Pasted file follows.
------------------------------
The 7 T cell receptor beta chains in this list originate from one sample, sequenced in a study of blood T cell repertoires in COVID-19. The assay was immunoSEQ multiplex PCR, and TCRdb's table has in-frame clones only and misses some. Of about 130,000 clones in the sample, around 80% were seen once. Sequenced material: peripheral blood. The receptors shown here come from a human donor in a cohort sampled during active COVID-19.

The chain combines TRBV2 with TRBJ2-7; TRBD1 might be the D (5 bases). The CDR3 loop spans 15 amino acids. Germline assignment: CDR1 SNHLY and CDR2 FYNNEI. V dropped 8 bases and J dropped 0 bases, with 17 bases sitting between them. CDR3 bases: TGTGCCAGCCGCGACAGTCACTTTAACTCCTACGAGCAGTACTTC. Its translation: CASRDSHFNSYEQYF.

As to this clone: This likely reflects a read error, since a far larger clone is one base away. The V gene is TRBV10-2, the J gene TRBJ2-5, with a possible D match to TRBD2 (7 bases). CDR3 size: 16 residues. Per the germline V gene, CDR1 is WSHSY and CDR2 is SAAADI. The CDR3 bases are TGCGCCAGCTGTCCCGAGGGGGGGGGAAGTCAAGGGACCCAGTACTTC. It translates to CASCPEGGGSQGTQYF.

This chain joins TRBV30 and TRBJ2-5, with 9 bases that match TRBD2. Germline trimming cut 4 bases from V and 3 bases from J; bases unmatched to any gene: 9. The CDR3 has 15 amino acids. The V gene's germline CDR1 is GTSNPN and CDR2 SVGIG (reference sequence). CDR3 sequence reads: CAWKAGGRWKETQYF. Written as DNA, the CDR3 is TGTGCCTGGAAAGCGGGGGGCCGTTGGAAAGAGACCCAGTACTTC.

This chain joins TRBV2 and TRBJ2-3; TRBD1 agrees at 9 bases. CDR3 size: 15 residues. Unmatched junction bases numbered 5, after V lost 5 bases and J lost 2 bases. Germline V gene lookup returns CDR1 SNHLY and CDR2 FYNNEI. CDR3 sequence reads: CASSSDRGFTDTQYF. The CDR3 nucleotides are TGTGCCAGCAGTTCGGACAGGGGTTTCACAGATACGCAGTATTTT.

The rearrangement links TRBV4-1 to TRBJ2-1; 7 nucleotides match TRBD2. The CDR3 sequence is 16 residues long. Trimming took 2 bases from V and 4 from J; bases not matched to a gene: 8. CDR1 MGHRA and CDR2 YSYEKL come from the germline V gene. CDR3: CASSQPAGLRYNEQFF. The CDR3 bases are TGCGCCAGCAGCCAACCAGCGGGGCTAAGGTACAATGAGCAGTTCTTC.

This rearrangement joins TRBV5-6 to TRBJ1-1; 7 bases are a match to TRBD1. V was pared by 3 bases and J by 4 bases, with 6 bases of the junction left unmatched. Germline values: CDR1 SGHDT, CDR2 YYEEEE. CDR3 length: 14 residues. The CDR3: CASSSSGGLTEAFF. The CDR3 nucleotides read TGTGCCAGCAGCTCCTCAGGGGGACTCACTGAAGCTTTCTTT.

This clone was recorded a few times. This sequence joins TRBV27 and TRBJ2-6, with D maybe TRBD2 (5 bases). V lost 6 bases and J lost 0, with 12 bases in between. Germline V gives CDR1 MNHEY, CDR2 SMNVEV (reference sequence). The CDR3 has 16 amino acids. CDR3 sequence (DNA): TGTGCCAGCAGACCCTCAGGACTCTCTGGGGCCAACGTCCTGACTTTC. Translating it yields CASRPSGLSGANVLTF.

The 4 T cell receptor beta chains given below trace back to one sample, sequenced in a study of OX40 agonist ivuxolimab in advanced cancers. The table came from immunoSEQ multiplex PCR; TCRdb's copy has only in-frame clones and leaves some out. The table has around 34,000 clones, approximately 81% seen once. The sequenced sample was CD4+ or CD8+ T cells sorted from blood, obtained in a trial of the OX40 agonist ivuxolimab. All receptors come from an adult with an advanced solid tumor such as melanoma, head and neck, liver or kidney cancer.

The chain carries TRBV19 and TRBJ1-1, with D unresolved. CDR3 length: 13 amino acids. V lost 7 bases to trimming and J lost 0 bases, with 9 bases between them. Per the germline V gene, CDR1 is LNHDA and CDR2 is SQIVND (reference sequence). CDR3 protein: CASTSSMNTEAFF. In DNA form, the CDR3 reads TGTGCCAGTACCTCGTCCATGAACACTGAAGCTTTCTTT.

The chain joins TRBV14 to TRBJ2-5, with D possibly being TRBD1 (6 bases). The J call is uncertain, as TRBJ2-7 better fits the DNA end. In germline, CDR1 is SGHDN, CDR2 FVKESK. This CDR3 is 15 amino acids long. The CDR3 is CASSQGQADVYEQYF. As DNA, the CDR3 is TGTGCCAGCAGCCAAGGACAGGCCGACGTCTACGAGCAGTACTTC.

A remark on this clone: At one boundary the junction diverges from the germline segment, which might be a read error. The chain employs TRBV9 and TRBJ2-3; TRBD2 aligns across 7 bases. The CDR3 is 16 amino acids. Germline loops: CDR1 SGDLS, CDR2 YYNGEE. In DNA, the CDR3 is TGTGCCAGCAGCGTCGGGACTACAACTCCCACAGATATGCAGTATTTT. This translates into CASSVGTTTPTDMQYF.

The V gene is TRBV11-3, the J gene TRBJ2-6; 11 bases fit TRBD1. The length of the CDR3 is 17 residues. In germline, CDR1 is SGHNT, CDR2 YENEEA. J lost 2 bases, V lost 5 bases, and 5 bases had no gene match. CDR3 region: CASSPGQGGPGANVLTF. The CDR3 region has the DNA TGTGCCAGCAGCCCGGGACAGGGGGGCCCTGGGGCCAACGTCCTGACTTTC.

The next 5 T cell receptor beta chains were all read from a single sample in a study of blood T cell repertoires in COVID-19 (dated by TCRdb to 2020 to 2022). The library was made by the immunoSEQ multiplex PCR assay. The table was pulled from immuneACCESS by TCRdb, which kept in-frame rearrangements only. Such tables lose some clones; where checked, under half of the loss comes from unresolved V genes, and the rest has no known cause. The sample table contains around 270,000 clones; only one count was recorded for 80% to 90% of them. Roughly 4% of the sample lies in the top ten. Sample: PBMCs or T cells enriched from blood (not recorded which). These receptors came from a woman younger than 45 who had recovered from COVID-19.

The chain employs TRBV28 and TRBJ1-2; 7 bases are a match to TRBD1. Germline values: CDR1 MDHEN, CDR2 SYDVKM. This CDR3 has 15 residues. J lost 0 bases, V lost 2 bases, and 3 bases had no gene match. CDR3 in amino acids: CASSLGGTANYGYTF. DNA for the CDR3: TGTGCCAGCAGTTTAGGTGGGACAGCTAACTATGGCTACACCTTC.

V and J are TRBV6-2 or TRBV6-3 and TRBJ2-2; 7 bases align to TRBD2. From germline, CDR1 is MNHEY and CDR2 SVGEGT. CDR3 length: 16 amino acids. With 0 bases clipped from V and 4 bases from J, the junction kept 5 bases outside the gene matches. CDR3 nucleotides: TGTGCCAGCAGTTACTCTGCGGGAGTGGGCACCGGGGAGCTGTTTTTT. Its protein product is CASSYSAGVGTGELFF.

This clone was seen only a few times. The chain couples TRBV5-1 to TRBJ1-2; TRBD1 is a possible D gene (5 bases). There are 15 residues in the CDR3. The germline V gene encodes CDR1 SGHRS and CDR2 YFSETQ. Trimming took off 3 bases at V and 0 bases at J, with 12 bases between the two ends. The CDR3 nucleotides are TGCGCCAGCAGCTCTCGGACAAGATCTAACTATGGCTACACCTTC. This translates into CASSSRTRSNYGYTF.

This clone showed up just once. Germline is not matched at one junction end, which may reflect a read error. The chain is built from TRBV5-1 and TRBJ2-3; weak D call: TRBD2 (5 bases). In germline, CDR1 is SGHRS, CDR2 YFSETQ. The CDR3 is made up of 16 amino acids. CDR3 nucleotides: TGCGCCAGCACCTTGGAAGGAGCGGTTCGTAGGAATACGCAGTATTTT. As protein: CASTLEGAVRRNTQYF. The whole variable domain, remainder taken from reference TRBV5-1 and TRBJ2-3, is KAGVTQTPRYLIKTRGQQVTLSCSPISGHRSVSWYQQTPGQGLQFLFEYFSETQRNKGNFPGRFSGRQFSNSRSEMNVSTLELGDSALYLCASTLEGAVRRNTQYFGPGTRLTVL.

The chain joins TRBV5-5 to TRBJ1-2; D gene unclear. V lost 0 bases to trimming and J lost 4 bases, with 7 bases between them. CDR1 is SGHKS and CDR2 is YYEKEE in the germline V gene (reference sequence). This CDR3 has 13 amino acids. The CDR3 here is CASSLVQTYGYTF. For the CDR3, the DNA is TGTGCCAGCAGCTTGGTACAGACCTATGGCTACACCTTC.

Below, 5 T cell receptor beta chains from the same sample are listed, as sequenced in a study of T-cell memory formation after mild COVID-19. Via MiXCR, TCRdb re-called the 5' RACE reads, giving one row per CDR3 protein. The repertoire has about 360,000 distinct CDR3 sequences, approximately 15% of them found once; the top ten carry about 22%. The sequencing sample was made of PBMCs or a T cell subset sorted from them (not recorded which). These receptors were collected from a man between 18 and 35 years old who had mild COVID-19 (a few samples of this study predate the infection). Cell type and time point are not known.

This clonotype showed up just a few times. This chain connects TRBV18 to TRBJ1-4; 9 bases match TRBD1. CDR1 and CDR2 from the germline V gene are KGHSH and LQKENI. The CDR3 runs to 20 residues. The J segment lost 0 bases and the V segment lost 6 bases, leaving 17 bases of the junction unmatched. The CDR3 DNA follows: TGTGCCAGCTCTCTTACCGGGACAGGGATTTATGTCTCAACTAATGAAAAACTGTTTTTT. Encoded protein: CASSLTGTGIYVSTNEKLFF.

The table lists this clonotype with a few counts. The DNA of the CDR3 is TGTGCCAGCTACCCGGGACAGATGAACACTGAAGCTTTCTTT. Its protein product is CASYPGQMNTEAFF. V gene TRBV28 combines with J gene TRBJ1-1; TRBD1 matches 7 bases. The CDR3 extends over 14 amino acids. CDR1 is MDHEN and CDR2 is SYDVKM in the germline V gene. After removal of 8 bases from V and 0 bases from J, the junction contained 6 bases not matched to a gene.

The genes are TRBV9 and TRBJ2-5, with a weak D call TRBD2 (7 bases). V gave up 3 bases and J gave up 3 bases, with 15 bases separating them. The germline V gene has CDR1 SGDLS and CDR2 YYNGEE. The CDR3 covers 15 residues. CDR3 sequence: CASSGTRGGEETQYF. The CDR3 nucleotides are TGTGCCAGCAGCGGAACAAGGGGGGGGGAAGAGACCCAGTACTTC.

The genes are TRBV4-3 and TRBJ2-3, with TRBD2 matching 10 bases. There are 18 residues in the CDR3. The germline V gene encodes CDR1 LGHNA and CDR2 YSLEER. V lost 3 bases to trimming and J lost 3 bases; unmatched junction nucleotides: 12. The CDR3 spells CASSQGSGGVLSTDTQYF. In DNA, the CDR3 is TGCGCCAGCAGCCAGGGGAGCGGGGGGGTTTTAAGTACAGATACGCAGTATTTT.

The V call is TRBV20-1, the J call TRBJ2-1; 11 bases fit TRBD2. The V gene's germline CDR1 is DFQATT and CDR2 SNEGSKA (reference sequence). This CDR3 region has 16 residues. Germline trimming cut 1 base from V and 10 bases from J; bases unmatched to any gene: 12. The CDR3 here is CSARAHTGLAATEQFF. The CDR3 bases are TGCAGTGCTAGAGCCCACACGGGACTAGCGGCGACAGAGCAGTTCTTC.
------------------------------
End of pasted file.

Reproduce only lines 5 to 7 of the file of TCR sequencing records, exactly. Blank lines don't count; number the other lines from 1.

This chain joins TRBV2 and TRBJ2-3; TRBD1 agrees at 9 bases. CDR3 size: 15 residues. Unmatched junction bases numbered 5, after V lost 5 bases and J lost 2 bases. Germline V gene lookup returns CDR1 SNHLY and CDR2 FYNNEI. CDR3 sequence reads: CASSSDRGFTDTQYF. The CDR3 nucleotides are TGTGCCAGCAGTTCGGACAGGGGTTTCACAGATACGCAGTATTTT.

The rearrangement links TRBV4-1 to TRBJ2-1; 7 nucleotides match TRBD2. The CDR3 sequence is 16 residues long. Trimming took 2 bases from V and 4 from J; bases not matched to a gene: 8. CDR1 MGHRA and CDR2 YSYEKL come from the germline V gene. CDR3: CASSQPAGLRYNEQFF. The CDR3 bases are TGCGCCAGCAGCCAACCAGCGGGGCTAAGGTACAATGAGCAGTTCTTC.

This rearrangement joins TRBV5-6 to TRBJ1-1; 7 bases are a match to TRBD1. V was pared by 3 bases and J by 4 bases, with 6 bases of the junction left unmatched. Germline values: CDR1 SGHDT, CDR2 YYEEEE. CDR3 length: 14 residues. The CDR3: CASSSSGGLTEAFF. The CDR3 nucleotides read TGTGCCAGCAGCTCCTCAGGGGGACTCACTGAAGCTTTCTTT.